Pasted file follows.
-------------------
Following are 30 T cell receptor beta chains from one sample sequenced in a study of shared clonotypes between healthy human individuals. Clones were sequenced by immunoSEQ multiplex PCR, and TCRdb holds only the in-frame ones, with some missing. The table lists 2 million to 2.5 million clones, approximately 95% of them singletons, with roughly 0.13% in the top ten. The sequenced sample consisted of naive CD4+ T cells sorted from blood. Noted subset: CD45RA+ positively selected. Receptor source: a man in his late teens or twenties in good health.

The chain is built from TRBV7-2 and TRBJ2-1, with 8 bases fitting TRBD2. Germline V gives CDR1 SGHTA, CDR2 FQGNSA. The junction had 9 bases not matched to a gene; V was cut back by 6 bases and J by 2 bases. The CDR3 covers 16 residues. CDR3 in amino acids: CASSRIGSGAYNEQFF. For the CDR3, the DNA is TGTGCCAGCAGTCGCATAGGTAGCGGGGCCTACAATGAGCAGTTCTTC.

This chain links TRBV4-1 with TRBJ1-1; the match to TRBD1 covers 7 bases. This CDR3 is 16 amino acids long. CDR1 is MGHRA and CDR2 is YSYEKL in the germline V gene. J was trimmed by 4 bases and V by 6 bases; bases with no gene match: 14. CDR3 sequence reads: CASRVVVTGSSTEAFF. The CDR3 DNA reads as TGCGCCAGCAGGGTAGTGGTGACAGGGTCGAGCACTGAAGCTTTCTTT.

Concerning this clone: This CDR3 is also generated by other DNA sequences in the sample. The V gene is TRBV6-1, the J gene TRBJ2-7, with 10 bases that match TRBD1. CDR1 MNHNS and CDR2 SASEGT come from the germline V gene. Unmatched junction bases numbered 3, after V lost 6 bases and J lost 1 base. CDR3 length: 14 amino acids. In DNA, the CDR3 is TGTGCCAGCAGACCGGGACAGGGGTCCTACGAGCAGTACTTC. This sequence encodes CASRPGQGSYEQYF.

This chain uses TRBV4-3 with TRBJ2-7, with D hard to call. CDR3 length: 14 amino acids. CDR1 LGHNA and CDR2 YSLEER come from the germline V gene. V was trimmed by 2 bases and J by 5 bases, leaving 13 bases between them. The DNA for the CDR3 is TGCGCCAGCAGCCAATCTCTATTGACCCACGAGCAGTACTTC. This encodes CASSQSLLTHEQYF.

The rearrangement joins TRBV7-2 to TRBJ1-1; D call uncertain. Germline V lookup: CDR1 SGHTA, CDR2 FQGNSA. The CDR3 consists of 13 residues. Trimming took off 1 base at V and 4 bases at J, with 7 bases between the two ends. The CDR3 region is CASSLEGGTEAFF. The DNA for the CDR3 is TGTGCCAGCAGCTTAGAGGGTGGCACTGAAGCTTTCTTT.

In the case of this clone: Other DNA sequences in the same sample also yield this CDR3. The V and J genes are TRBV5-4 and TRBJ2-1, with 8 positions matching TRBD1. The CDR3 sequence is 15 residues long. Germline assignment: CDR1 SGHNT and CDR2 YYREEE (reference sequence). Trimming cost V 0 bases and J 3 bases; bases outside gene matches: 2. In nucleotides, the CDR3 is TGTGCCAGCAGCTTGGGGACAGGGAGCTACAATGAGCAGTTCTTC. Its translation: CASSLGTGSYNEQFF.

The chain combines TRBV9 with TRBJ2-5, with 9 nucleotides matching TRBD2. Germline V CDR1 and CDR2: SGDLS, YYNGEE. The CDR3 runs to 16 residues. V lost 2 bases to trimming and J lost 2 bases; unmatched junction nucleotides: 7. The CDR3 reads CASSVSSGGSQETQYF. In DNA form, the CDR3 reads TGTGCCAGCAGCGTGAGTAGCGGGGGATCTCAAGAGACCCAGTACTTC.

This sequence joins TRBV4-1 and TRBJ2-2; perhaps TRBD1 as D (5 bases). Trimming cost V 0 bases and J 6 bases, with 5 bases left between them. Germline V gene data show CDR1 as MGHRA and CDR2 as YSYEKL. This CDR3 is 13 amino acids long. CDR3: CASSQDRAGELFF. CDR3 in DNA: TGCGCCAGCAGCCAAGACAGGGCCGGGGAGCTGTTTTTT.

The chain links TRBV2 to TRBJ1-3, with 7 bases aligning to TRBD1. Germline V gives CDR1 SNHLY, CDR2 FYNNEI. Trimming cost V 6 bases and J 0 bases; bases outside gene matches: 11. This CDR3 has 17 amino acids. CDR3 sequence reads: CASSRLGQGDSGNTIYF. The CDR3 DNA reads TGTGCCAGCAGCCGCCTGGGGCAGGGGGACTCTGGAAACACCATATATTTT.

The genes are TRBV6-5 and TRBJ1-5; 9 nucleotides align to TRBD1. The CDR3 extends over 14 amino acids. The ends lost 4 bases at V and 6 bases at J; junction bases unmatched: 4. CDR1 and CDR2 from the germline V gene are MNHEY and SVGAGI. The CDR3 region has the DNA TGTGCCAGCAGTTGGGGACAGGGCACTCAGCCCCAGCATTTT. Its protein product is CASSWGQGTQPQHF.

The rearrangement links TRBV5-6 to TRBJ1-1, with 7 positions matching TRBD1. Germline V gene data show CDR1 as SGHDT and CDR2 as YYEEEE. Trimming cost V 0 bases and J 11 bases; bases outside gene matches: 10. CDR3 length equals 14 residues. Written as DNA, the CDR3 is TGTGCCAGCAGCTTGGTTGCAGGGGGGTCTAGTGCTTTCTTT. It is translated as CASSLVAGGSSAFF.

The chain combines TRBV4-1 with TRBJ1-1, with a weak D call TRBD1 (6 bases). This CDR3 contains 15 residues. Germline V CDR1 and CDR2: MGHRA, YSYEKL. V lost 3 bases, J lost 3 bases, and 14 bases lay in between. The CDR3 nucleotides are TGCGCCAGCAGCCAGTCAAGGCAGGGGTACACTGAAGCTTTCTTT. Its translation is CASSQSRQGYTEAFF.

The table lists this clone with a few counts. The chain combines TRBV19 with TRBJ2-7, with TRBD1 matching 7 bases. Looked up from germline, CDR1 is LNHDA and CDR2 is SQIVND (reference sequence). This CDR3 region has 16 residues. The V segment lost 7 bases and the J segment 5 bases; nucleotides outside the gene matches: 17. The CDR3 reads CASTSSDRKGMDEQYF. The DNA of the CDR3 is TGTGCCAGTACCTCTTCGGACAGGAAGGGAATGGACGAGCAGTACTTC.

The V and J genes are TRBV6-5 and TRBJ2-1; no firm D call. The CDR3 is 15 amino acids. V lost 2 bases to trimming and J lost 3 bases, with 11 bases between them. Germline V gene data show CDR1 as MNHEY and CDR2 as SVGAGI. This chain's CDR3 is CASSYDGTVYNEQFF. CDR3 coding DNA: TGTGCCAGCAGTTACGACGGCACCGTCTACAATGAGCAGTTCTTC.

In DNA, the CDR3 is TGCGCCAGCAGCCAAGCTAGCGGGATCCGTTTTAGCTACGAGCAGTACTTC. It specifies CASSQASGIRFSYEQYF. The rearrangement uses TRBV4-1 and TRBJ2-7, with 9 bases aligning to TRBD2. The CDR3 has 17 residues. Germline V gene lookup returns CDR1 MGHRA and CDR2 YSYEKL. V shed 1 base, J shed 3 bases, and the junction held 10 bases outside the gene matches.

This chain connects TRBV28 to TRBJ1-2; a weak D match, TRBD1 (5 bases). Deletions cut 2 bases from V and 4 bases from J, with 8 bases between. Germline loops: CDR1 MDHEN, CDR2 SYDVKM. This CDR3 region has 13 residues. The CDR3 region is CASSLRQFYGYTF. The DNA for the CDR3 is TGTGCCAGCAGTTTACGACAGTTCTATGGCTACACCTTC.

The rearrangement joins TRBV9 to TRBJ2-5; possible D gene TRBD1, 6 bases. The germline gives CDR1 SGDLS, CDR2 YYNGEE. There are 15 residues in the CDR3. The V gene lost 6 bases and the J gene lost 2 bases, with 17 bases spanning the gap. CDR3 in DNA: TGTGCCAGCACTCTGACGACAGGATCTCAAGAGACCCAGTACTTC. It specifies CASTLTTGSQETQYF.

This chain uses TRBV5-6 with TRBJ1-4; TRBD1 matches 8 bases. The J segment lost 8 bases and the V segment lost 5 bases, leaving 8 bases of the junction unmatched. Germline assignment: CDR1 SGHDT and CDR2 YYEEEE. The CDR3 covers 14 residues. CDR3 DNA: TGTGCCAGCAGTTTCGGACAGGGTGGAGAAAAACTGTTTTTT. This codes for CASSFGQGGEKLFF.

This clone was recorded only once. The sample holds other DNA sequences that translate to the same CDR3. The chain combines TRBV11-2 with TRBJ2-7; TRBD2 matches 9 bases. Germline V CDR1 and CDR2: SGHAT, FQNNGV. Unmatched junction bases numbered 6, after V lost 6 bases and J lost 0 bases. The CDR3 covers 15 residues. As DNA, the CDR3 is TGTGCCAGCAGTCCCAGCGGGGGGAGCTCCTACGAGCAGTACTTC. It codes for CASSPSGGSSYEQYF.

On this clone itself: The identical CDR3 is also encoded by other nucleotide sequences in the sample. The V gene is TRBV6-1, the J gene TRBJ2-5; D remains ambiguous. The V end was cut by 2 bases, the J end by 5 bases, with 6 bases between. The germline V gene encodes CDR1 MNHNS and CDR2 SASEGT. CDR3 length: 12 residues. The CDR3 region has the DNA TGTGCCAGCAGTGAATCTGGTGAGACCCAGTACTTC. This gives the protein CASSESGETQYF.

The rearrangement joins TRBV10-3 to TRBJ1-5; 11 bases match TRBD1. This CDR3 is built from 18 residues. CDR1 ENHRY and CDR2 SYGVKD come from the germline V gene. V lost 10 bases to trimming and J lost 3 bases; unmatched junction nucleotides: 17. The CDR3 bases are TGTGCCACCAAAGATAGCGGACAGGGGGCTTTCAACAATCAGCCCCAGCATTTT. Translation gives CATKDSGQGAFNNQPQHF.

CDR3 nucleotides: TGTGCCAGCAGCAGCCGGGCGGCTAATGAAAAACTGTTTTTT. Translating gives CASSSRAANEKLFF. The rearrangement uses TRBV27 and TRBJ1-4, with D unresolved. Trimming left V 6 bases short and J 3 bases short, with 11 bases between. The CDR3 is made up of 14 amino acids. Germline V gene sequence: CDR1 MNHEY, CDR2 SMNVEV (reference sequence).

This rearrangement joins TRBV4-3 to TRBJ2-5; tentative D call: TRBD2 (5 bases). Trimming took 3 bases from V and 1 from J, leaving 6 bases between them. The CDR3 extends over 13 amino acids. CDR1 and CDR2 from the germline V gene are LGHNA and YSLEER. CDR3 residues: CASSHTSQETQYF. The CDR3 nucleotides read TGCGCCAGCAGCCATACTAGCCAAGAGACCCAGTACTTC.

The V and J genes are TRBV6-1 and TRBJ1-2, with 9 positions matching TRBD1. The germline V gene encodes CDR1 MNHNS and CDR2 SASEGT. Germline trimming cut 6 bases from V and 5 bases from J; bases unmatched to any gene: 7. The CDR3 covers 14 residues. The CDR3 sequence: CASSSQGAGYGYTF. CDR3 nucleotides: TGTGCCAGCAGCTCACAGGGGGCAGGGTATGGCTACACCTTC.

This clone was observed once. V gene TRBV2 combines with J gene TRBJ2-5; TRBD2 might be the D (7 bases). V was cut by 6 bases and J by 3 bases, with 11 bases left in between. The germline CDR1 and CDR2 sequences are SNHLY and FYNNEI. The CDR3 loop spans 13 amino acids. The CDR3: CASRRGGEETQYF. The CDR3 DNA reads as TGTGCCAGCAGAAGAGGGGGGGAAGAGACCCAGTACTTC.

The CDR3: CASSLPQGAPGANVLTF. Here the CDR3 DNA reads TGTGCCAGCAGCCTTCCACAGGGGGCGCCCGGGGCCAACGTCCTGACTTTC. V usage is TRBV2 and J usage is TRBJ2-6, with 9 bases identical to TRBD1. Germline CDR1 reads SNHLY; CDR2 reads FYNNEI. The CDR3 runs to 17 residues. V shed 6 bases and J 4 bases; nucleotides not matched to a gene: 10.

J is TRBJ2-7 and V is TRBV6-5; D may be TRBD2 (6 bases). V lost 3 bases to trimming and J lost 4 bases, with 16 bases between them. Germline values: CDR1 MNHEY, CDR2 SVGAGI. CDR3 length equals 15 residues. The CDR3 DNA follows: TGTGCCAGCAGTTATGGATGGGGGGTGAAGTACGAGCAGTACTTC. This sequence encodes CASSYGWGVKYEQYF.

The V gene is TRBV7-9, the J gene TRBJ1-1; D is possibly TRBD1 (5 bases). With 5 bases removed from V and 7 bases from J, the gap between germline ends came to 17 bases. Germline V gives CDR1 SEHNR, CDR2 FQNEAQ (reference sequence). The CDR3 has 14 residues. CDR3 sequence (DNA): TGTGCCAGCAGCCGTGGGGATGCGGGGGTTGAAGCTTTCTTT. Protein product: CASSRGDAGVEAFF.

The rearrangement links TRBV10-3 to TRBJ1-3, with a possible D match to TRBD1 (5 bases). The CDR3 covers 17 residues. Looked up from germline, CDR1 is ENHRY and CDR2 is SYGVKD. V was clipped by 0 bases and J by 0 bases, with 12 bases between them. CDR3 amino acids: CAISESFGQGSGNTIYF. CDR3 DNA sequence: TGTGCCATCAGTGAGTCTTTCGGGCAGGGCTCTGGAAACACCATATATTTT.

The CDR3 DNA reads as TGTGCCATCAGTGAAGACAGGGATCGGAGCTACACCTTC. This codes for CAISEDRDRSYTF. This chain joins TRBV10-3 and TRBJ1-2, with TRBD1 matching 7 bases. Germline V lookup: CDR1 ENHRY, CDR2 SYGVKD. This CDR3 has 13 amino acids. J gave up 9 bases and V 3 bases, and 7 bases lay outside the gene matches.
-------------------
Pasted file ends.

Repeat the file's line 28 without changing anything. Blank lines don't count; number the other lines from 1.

J is TRBJ2-7 and V is TRBV6-5; D may be TRBD2 (6 bases). V lost 3 bases to trimming and J lost 4 bases, with 16 bases between them. Germline values: CDR1 MNHEY, CDR2 SVGAGI. CDR3 length equals 15 residues. The CDR3 DNA follows: TGTGCCAGCAGTTATGGATGGGGGGTGAAGTACGAGCAGTACTTC. This sequence encodes CASSYGWGVKYEQYF.